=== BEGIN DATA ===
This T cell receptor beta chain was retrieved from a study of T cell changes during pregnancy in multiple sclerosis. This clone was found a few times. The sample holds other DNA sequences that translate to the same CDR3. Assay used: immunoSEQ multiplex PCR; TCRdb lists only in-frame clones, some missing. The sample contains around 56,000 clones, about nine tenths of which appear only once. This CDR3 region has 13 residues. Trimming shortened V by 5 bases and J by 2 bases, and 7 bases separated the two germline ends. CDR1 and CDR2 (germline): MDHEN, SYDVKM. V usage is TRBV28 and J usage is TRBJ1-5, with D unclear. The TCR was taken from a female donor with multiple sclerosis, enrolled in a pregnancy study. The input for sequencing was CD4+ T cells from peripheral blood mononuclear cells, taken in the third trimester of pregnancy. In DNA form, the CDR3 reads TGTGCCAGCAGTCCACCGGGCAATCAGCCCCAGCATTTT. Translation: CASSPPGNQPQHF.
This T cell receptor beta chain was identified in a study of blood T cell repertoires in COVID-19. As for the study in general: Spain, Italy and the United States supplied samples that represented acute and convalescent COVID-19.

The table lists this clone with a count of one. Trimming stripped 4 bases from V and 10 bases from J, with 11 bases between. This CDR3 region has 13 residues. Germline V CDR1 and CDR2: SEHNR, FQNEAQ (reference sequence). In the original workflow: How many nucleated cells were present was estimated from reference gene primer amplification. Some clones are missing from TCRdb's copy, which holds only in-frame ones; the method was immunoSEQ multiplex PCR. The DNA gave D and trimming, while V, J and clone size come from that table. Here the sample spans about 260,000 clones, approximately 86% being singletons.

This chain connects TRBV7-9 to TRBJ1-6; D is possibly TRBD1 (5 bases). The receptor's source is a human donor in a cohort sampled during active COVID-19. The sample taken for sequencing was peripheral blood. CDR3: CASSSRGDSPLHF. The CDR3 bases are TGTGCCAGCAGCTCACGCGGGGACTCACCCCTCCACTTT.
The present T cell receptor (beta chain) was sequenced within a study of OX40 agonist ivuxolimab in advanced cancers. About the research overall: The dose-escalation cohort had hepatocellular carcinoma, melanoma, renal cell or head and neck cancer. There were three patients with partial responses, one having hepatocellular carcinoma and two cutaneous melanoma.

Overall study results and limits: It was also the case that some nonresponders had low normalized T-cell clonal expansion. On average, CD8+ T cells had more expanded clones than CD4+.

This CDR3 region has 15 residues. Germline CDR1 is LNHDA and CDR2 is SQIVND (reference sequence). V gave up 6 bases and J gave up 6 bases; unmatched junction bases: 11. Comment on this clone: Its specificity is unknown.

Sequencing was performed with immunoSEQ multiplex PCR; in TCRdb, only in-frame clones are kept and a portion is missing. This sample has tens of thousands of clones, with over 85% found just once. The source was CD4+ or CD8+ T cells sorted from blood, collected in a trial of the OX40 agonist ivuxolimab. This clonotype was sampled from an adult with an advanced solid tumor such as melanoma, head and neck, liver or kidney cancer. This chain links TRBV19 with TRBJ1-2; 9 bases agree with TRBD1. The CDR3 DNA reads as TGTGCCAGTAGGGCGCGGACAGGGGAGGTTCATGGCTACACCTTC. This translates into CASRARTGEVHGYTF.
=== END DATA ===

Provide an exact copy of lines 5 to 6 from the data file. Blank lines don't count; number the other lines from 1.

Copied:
The present T cell receptor (beta chain) was sequenced within a study of OX40 agonist ivuxolimab in advanced cancers. About the research overall: The dose-escalation cohort had hepatocellular carcinoma, melanoma, renal cell or head and neck cancer. There were three patients with partial responses, one having hepatocellular carcinoma and two cutaneous melanoma.

Overall study results and limits: It was also the case that some nonresponders had low normalized T-cell clonal expansion. On average, CD8+ T cells had more expanded clones than CD4+.